Hawaii to add fees to tours and water activities to help protect the ocean
Tourists spending time on the water in Hawaii will soon have to pay a fee to support the conservation and protection of the state’s endangered marine resources.
Governor David Ige this month enacted legislation that establishes, among other things, a royalty to help protect marine resources.
“Hundreds of millions of visitors have enjoyed our magnificent ocean resources for decades without directly contributing to their management and protection,” said Suzanne Case, president of the Department of Lands and Natural Resources, in a statement. “This new fund provides a framework for collecting fees from visitors who use our waters.”
Beginning in 2024, commercial marine operators offering shipboard activities to passengers or shipless services to customers will charge a user fee of $ 1 per person. The fees are expected to generate between $ 14 million and $ 30 million over the next 15 years.
“Our oceans are constantly threatened by repeated events of coral bleaching, pollution, marine debris and unsustainable fishing practices,” said Brian Neilson, Administrator of the DLNR Aquatic Resources Division. “The economic importance of ocean tourism requires constant investment in critical marine management. The Ocean Stewardship Special Fund is a win-win solution for reefs, residents, visitors and the state economy.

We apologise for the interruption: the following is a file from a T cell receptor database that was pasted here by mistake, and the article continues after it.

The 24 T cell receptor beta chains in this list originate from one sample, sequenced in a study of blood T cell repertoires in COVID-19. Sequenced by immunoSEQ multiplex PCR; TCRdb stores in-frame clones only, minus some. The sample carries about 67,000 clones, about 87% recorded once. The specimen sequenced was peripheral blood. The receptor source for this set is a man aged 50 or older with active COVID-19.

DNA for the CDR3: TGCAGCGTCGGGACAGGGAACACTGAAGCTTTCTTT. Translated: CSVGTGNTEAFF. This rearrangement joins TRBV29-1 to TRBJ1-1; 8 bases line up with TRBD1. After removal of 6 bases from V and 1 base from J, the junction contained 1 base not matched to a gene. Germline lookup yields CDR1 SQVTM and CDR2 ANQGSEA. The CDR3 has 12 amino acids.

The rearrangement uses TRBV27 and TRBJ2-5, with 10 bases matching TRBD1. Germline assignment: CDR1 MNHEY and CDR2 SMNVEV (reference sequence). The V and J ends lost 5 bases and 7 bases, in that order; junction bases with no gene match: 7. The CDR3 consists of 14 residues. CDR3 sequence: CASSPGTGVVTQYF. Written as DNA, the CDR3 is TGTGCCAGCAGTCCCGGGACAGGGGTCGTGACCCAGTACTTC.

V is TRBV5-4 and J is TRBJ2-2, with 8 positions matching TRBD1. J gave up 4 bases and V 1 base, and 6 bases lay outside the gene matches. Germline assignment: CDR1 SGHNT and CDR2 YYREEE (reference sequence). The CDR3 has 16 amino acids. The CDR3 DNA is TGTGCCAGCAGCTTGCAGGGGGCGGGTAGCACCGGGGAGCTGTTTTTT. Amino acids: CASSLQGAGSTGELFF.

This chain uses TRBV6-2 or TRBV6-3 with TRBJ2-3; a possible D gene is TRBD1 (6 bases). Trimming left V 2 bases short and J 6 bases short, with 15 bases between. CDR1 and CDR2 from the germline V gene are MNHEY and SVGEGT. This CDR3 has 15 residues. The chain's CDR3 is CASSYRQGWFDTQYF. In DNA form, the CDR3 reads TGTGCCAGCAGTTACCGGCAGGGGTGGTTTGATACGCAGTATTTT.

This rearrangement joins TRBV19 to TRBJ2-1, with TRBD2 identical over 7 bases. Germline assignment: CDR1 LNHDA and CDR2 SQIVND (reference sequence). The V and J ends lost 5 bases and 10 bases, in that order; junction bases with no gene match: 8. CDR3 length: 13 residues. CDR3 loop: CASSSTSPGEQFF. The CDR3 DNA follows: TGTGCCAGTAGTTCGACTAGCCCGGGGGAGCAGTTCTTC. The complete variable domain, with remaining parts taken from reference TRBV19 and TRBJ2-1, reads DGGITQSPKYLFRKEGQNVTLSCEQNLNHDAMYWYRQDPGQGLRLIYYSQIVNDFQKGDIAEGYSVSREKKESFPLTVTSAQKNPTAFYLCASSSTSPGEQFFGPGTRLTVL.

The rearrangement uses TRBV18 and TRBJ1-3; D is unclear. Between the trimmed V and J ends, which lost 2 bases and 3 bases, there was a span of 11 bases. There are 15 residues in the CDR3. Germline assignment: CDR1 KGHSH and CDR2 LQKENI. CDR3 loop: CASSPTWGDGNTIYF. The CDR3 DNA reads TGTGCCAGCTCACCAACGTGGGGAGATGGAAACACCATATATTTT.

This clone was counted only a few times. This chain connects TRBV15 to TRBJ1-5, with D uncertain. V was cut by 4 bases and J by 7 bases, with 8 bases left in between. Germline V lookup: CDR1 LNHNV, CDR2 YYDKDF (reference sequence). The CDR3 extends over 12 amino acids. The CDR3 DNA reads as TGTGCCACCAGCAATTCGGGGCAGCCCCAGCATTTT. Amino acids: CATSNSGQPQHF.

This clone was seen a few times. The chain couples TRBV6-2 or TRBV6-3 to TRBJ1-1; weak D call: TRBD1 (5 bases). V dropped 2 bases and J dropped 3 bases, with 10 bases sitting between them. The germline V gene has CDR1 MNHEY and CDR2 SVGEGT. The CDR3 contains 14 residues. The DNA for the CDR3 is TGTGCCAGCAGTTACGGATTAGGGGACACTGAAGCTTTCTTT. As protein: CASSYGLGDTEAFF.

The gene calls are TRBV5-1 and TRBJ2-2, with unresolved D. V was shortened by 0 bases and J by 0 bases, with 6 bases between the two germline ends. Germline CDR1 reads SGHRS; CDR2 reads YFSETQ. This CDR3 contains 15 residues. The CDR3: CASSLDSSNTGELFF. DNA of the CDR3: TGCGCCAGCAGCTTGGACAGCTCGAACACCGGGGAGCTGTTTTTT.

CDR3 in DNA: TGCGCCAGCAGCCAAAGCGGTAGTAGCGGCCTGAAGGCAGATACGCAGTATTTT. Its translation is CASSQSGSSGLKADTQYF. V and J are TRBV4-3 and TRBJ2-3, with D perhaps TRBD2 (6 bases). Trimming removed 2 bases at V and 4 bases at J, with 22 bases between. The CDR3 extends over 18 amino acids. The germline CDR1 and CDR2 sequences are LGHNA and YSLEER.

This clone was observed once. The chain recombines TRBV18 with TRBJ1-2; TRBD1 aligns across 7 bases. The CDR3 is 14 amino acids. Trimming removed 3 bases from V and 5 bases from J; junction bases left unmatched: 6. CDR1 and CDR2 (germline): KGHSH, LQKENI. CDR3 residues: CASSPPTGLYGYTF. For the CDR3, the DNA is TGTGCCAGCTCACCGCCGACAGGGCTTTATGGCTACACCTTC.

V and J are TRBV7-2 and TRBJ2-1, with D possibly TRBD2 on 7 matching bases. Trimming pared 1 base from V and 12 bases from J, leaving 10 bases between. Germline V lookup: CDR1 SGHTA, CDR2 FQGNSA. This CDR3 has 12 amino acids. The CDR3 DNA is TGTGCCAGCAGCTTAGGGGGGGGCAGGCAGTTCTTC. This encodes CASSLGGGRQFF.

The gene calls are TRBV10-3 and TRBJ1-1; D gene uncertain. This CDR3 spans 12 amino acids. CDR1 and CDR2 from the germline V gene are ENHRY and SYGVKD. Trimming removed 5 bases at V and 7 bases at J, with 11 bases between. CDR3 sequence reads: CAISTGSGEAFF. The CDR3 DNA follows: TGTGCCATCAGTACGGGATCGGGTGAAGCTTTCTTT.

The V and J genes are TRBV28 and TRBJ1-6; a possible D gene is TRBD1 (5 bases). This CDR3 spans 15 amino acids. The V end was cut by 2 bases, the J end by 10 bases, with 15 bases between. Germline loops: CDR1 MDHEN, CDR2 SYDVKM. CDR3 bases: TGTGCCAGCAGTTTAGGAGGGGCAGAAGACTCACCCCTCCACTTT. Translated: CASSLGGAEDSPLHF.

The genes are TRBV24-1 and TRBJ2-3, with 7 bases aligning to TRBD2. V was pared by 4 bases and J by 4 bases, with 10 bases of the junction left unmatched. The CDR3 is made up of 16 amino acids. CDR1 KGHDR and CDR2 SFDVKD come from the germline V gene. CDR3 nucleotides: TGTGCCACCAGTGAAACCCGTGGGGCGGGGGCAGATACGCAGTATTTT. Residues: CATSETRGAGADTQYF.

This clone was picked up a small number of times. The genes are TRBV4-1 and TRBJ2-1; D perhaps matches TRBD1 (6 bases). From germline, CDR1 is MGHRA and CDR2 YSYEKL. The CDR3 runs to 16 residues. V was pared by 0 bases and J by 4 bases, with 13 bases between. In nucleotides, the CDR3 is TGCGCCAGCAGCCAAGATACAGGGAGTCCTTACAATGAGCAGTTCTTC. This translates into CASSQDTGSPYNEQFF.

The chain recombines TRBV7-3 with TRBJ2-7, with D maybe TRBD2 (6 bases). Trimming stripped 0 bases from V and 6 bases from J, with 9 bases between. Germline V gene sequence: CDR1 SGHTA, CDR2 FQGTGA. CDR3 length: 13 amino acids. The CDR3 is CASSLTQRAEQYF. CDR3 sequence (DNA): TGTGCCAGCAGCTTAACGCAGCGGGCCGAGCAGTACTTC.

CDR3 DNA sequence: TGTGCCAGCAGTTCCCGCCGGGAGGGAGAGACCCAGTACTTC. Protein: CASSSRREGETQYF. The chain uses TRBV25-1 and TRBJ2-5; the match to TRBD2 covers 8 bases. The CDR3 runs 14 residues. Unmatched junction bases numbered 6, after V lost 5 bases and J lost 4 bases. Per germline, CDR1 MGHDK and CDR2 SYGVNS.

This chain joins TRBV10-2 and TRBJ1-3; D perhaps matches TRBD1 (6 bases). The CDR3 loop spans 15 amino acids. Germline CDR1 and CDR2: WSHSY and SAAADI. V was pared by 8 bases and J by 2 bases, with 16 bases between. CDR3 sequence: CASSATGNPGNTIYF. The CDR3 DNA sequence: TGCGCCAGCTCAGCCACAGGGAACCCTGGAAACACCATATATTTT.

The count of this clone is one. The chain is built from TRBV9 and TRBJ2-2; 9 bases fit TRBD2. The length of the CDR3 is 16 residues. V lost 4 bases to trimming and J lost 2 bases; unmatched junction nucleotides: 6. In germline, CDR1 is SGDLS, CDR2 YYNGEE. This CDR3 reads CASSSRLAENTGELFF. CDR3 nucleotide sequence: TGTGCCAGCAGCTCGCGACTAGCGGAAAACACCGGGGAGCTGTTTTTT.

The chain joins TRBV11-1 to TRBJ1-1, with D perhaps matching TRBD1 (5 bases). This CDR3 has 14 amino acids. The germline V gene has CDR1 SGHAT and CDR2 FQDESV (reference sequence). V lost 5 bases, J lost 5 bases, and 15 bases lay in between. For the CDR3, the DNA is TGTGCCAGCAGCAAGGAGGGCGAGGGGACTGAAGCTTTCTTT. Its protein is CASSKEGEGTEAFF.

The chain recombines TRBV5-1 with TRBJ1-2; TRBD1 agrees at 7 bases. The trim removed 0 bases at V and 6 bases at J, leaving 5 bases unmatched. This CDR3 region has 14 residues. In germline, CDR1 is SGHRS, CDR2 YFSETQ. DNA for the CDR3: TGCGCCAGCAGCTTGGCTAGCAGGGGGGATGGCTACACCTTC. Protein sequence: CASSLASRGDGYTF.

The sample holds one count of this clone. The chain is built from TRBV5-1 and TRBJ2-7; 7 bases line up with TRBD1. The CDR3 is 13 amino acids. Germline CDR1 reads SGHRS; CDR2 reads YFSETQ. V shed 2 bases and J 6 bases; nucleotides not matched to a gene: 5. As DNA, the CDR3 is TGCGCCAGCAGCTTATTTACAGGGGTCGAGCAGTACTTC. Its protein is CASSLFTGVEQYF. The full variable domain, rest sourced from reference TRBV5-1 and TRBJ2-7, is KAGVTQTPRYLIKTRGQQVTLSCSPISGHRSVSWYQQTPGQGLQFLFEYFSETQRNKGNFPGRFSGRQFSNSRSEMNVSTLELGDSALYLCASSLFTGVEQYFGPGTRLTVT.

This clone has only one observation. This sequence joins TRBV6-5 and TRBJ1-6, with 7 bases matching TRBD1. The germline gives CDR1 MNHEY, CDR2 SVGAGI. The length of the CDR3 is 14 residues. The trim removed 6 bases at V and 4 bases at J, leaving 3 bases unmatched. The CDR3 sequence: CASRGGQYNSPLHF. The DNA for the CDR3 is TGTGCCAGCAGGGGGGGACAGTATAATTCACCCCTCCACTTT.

User fees are only part of the legislation. Other provisions will come into effect immediately, and other sources will contribute to the fund, including some income from state land leases under the jurisdiction of the DLNR.
The fund is part of the state’s comprehensive coastal waters initiative, Holomua: Marine 30 × 30, which aims to protect 30% of the state’s coastal waters for fishing and ecosystem resilience by 2030. .
The legislation was one of nine bills the governor signed this month relating to aquatic resources.
The bill has received a wide range of support, including from the Ocean Tourism Coalition (OTC), whose members depend on coastal resources for their livelihoods, recreation and livelihoods.
“OTC supports pono stewardship of resources to ensure that our coastal waters and coral reefs can be managed in a responsible, sustainable and economically viable manner,” said Jim Coon, president of OTC and operator of Trilogy Excursions on Maui.
Nelson said the royalty’s goals are vital to the state.
“Our beautiful oceans and vibrant ecosystems set Hawaii apart from other tourist destinations,” said Nelson.